African-Indian ‘racial tension’ in SA blamed on lack of leadership
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DURBAN - THE African Indian Unity Initiative, funded by philanthropist Vivian Reddy, has hit the ground running in an effort to quell racial tensions and looting within 48 hours in KwaZulu-Natal.
The initiative touched base with community leaders on grass-root levels on Tuesday after the Free Zuma campaign turned criminal and led to mass looting of warehouses and businesses.
Overnight fear gripped communities that their homes would be next. This resulted in the mobilisation of street watches. In Phoenix and Chatsworth, racial tensions arose between African and Indian communities. Racial tension was also fuelled on social media with a tweet stating “Indians Must Fall”.
Reddy was certain the objectives of the group would be met using all resources to bring peace, unity and stability in the country. The initiative urged street watches not to become vigilante groups.
Black Business Federation in South Africa (BFFSA) spokesperson Robert Ndlela called for an immediate end to the anarchy and the beginning of solidarity from leaders of different backgrounds and ethnic groups.
“We will make certain African and Indian leaders come together and iron out issues. The group were concerned about food supplies and fuel sources being depleted. Services like domestic refuse collection and infrastructure repairs will be seized.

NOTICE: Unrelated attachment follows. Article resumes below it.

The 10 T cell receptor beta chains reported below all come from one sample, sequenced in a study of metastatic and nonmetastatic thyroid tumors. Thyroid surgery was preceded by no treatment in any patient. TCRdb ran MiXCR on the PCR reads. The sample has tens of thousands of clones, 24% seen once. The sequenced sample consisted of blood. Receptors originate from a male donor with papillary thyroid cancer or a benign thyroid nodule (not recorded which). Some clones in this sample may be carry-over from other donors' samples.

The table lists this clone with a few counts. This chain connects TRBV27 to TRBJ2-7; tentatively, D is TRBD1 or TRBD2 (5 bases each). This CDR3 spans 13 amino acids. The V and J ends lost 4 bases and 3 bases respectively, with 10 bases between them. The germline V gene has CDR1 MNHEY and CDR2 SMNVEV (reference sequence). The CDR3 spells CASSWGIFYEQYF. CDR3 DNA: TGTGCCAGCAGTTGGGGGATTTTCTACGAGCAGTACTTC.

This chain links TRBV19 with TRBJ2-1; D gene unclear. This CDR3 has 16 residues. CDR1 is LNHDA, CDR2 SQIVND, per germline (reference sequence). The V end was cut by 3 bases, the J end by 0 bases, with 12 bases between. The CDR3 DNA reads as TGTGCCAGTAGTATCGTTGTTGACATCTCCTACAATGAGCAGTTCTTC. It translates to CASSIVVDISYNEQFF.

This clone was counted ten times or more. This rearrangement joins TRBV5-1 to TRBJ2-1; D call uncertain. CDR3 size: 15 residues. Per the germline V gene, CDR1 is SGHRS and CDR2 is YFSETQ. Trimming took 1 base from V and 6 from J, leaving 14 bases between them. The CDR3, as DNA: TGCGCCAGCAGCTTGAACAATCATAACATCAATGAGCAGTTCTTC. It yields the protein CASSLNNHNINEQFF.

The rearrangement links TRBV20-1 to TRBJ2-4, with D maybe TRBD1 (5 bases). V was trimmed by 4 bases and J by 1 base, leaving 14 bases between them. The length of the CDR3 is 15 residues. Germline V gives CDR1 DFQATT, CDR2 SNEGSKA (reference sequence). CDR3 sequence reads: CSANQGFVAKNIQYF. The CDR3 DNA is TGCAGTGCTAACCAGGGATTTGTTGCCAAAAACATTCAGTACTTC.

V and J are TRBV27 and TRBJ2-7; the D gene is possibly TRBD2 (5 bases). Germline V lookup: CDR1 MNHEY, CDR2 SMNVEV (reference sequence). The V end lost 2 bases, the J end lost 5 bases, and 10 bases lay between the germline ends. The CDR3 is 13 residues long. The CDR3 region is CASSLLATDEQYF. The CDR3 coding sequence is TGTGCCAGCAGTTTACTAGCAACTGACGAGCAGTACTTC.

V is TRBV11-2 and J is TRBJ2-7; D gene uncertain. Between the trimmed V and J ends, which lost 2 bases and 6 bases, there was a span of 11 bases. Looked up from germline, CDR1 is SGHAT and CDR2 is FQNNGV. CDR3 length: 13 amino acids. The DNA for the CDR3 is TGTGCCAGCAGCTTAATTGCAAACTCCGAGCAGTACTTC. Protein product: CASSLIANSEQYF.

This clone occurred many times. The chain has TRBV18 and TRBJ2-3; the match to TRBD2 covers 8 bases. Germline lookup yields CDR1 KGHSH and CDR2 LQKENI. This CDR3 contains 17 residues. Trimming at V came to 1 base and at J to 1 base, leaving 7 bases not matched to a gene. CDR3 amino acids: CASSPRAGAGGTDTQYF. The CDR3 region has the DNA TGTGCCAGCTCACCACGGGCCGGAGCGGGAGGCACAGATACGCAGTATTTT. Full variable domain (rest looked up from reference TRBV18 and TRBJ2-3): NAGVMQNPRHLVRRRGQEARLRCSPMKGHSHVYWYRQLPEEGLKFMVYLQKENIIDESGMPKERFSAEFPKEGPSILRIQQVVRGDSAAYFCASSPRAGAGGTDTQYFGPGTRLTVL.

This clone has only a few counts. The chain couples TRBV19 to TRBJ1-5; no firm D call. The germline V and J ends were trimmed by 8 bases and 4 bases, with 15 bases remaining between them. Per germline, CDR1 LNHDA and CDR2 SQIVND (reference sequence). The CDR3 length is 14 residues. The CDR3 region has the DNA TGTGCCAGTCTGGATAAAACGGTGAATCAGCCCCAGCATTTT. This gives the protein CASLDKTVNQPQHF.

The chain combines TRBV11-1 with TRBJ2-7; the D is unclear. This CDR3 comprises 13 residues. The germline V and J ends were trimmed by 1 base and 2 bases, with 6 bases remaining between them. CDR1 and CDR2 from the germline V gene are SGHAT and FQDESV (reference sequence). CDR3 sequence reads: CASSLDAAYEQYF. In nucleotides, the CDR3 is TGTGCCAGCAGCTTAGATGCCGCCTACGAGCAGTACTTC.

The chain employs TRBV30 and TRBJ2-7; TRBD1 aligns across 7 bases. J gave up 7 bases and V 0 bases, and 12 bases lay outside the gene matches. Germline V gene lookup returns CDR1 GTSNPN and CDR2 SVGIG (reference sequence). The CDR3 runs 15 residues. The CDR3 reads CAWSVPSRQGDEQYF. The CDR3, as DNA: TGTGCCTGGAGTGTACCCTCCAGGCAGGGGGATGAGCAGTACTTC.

“We ask ourselves why these racial groups are fighting. We need to reunify communities. Let it be the beginning of a united front,” Ndlela said.
BFFSA chairperson Malusi Zondi said there was a vacuum in the government and the country under President Cyril Ramaphosa was leaderless.
“They are leading us from behind. We cannot lead on social media. We have to be on the ground. We don’t want racial tension. We have begun discussions with residents in Inanda and Phoenix. Enough is enough. We should fight against the revenue management system’s high utility bills,” Zondi said.
African Democratic Change chief activist Visvin Reddy said many residents have not slept because of fear that their homes would be looted. Reddy said Indian communities were buffer zones for former white areas and also have informal settlements. Reddy said the organised and strategic looting and protests was taken over by criminals. He advised the group to join forces with the Radical Economic Transformation forces to campaign for former president Jacob Zuma’s freedom.
“People are looking for direction and protection in the absence of leadership in the country,” he said.
Phoenix community leaders Sham Maharaj, Marlon Naidoo and Reverend Leslie Munsamy said looters looked for alternative routes through the communities to reach shopping malls. This resulted in clashes between the two.
Munsamy said they restored peace between Bhambayi and Phoenix residents on Monday night.
Naidoo said Phoenix was multiracial and denied it was Indian on African violence. He said there were thugs and hooligans in both racial groups causing mayhem in Phoenix.
“People are being misled. Looters are not coming into residential areas.
“Africans have lived next to Indians for 45 years in Phoenix and walk through the area on a daily basis without being attacked,“ Naidoo said.
Sanjith Hanuman said comments made by a few do not represent that ethnic group.
Former eThekwini deputy mayor Logie Naidoo said businesses have lost tremendously and were yet to tally the costs.